Mary Lou Gerace

If your dog is a finicky eater, isn’t able to gain or maintain a consistent weight and/or has intermittent loose stools over a period of time, yet seems healthy in all other ways, you may want to consider a form of SIBO (Small Intestinal Bacterial Overgrowth) as the culprit!  While SIBO is generally a chronic disease needing dietary management and continued medication support, my veterinarian indicated that they are now treating more and more cases of “intermittent diarrhea” and/or “loose stools” as they do SIBO. 

What is SIBO and what does it do to upset the bacterial balance in your dog?  When a dog has a small intestinal bacterial overgrowth, there is a dramatic increase in the number of “BAD” bacteria in the small intestine.  This can interfere with normal absorption of nutrients. The result is chronic, intermittent diarrhea and/or loose stools. Weight loss can also occur. 

Below is a chart that differentiates small intestine and large intestine diarrhea/loose stools:

CLINICAL SIGNS                SMALL INTESTINE                        LARGE INTESTINE

Frequency of defecation >        Normal or slight increased                     Very frequent

Fecal Volume   >                      Large quantity of bulky or watery          Small quantities often

Urgency >                                Absent                                                 Usually present

Tenesmus >                              Absent                                                 Usually present

Mucous in Feces >                   Usually absent                                      Frequent

Blood in Feces >                     Dark black (melana)                             Red (fresh)

Weight Loss >                          May be present                                    Rare

Unfortunately, there is no “best test” to confirm your dog has a small intestinal bacterial overgrowth and whether it is a true case of SIBO or just a bacterial imbalance.  A true SIBO condition may develop due to a complication of many other intestinal diseases and those diseases need to be dealt with individually.  With the more common “gut bacteria imbalance”, as I understand it, the bad bacteria takes over and the good bacteria can’t keep up!  In order for “gut” health, there must be a good balance between the bacterium.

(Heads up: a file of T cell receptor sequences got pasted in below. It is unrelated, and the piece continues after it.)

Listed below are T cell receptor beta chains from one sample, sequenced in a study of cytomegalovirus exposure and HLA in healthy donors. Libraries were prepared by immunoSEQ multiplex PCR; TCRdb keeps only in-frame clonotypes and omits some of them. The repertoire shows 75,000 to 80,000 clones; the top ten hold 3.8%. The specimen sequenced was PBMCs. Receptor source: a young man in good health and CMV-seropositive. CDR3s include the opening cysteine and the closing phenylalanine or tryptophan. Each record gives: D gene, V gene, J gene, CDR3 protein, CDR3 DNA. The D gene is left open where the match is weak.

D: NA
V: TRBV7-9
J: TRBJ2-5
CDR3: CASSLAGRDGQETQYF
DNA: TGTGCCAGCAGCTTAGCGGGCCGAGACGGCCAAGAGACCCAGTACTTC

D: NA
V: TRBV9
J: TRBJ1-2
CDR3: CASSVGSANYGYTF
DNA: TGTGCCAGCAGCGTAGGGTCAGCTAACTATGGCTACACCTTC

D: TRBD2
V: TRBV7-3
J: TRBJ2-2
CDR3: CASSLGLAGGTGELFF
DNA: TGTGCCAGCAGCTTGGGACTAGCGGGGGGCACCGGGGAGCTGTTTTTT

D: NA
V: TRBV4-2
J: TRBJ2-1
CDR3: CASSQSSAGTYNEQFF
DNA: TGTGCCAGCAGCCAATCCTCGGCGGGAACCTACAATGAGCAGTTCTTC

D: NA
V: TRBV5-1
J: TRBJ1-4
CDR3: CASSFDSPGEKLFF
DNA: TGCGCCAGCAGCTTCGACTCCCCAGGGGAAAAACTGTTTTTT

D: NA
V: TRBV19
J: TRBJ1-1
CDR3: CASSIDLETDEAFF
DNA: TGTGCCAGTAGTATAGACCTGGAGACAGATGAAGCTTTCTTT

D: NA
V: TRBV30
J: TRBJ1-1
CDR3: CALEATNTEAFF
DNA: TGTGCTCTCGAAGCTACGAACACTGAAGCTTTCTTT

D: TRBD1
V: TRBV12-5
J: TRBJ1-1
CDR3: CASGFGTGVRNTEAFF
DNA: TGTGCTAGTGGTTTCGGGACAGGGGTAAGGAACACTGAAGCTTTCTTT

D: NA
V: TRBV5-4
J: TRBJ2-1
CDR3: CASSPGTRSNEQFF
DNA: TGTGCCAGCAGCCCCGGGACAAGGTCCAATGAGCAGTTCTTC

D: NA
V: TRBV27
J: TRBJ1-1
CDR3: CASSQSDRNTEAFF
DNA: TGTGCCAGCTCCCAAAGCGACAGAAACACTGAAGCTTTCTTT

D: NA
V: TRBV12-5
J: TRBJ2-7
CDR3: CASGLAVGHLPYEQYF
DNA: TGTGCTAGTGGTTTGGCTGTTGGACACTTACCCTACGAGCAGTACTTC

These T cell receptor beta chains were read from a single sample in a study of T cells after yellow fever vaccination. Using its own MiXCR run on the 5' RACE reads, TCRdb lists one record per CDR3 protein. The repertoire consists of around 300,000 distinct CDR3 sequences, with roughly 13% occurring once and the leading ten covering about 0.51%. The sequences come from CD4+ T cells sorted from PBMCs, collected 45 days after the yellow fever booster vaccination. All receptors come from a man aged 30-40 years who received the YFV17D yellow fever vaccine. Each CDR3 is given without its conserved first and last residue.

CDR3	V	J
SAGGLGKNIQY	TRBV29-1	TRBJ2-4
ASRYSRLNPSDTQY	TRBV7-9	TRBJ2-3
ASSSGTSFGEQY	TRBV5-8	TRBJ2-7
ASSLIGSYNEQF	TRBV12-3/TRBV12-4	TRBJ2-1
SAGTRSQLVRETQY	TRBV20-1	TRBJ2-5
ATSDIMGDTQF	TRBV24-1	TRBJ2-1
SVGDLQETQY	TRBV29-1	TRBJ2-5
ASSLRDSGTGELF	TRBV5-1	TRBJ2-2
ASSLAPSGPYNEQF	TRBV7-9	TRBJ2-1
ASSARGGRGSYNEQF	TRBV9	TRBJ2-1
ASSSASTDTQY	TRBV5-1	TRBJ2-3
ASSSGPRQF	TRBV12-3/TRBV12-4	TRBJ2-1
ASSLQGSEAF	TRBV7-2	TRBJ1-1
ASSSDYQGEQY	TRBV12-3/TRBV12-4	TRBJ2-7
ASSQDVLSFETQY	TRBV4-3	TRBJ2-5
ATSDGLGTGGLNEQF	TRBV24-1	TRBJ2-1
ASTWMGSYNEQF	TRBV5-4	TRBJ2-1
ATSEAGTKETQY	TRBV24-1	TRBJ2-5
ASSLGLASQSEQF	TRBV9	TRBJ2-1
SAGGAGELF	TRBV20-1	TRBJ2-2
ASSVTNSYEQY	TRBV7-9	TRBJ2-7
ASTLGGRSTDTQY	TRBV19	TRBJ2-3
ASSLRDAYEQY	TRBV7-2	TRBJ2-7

Depending on the severity of the symptoms (lack of appetite, loose stools, length of time of condition) most veterinarians will first do “elimination testing”.  They may test for parasites, bacterial infections, and partial obstructions and may look for other causes of the diarrhea/loose stools. Blood may also be drawn and tested.  If nothing conclusive is found, a conservative treatment approach is generally attempted prior to invasive testing for other, more significant intestinal disease.

Conservative treatment generally consists of antibiotics.  Whether your dog has a true case of SIBO or just a “gut bacteria imbalance”, it can usually be controlled with a course of antibiotics, and the antibiotic therapy may be repeated occasionally should a relapse occur. Tylosin (Tylan) is one of antibiotic usually prescribed.  In addition, dietary management using a therapeutic diet low in carbohydrates and fats may be prescribed.  IF continued reoccurrences are seen, this may indicate there IS a more serious unidentified underlying cause that will require further testing.  It may also indicate that permanent function mucosal damage has occurred.  Sometimes antibiotics gradually reduced to the lowest dose that will control the loose stools are needed for extended periods.  In addition, many veterinarians are now prescribing a “probiotic”  to be administered along with the antibiotic.  ‘Fastrack’ Microbial Supplement is just one of many probiotics on the market today.  It is a feed additive that provides a continuous supply of two effective and complementary lactic acid-producing bacteria, yeast, enzymes and probiotic fructooligosaccharides (FOS) to encourage maintenance of proper digestion and gut health. 

My youngest dog just went through the “gut bacterial imbalance” scenario.  Over a period of time, he became very finicky when it came to his meals and soon his stools, while not frequent, were loose.  When the loose stools really took hold, I attempted to treat him with the usual rice/hamburger combination.  It was obvious after 48 hours that I needed to get him in to see his vet!  After ruling out parasites, etc, he was put on a 2-week course of Tylosin (Tylan), and Hill’s Prescription i/d canned dog food.  We also started him on the Fastrack Probiotic.  Within a few days I saw improvement and I am pleased to report that he has been off the Tylan  for 2 weeks and all is well!  He is back on his kibble (Pinnacle) and eating like a Golden Retriever should eat….with GUSTO!!  I have kept him on a maintenance dose of Fastrack and his stools are “normal”.

As always, the above information is based on my personal research.  Please consult your vet.  Medical reference:  Merck Veterinary Manual and Rutgers , H.C. 1998. Diagnosis and long-term management of bacterial overgrowth in the dog.  ACVIM-Proceedings of the 16th Annual Vet. Med. Forum. pp. 482-484.

Until next time…. "A man's soul can be judged by the way he treats his dog."
                                                                                                                - Charles Doran

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